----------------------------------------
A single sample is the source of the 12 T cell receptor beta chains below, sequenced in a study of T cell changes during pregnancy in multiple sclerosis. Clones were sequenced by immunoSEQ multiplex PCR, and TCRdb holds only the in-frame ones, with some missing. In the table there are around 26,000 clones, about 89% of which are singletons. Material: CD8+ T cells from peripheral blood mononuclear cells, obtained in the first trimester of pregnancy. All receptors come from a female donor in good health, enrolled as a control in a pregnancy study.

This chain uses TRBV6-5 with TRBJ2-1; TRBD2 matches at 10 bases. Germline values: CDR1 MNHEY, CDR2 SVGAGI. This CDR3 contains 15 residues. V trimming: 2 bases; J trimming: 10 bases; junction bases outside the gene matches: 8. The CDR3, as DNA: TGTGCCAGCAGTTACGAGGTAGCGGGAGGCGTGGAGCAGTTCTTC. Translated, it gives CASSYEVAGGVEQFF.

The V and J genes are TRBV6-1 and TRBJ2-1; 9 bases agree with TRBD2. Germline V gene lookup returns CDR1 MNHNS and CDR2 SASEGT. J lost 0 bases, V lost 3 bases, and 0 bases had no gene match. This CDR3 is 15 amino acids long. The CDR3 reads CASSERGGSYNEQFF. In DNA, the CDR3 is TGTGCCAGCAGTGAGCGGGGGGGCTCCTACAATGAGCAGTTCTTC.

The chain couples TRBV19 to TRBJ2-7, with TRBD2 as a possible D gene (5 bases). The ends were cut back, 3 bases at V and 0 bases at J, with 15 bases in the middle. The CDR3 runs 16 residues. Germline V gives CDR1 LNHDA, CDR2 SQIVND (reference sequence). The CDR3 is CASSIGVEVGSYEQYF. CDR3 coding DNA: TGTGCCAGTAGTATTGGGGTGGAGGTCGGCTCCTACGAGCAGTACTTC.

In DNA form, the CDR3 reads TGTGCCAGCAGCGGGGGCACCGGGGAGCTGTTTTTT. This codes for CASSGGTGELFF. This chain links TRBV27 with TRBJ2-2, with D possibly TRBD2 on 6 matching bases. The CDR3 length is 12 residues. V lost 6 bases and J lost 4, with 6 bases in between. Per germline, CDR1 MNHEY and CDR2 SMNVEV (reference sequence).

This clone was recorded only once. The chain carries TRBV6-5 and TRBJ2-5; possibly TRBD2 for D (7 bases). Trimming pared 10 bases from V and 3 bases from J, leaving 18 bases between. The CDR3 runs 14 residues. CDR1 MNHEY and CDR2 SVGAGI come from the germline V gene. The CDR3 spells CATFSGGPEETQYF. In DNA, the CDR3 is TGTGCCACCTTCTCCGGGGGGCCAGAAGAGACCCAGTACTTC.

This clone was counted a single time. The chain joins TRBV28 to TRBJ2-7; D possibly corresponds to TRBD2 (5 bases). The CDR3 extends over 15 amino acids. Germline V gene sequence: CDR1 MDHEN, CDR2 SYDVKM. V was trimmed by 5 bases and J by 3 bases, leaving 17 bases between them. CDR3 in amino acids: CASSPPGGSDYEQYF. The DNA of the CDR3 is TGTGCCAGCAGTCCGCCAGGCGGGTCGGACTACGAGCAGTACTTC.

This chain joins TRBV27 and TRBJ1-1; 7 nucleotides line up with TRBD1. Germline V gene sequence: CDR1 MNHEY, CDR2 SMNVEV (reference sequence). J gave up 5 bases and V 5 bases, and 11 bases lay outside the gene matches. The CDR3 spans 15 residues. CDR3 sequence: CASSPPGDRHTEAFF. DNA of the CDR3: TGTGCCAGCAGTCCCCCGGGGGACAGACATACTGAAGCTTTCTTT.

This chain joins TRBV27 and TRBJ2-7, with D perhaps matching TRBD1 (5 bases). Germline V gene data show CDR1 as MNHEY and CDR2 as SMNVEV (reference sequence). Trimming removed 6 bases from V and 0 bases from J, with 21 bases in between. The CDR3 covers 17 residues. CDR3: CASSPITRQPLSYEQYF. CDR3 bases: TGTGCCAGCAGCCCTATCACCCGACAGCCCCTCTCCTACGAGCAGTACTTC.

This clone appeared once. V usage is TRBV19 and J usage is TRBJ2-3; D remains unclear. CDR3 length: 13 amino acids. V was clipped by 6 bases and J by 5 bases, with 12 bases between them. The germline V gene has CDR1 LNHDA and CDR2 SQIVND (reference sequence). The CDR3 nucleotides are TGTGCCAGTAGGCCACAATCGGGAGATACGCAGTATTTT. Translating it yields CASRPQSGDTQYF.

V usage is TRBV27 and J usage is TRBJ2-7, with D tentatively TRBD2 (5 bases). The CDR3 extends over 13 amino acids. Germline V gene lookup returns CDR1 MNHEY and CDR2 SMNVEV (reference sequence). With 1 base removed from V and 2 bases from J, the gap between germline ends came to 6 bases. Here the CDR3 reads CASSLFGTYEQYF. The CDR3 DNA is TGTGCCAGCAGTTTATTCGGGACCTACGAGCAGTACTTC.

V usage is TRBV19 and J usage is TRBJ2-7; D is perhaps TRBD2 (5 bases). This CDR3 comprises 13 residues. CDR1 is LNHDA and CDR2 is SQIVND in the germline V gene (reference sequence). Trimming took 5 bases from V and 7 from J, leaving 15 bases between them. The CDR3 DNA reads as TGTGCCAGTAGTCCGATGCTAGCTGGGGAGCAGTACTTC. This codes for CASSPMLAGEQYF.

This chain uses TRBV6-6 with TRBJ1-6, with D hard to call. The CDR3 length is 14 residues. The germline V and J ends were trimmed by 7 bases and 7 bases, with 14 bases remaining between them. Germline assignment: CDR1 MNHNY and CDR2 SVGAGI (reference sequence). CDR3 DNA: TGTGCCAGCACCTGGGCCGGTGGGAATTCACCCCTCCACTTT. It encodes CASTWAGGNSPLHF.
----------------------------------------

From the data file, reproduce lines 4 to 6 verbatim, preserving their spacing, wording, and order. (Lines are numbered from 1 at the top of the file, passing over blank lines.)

The chain couples TRBV19 to TRBJ2-7, with TRBD2 as a possible D gene (5 bases). The ends were cut back, 3 bases at V and 0 bases at J, with 15 bases in the middle. The CDR3 runs 16 residues. Germline V gives CDR1 LNHDA, CDR2 SQIVND (reference sequence). The CDR3 is CASSIGVEVGSYEQYF. CDR3 coding DNA: TGTGCCAGTAGTATTGGGGTGGAGGTCGGCTCCTACGAGCAGTACTTC.

In DNA form, the CDR3 reads TGTGCCAGCAGCGGGGGCACCGGGGAGCTGTTTTTT. This codes for CASSGGTGELFF. This chain links TRBV27 with TRBJ2-2, with D possibly TRBD2 on 6 matching bases. The CDR3 length is 12 residues. V lost 6 bases and J lost 4, with 6 bases in between. Per germline, CDR1 MNHEY and CDR2 SMNVEV (reference sequence).

This clone was recorded only once. The chain carries TRBV6-5 and TRBJ2-5; possibly TRBD2 for D (7 bases). Trimming pared 10 bases from V and 3 bases from J, leaving 18 bases between. The CDR3 runs 14 residues. CDR1 MNHEY and CDR2 SVGAGI come from the germline V gene. The CDR3 spells CATFSGGPEETQYF. In DNA, the CDR3 is TGTGCCACCTTCTCCGGGGGGCCAGAAGAGACCCAGTACTTC.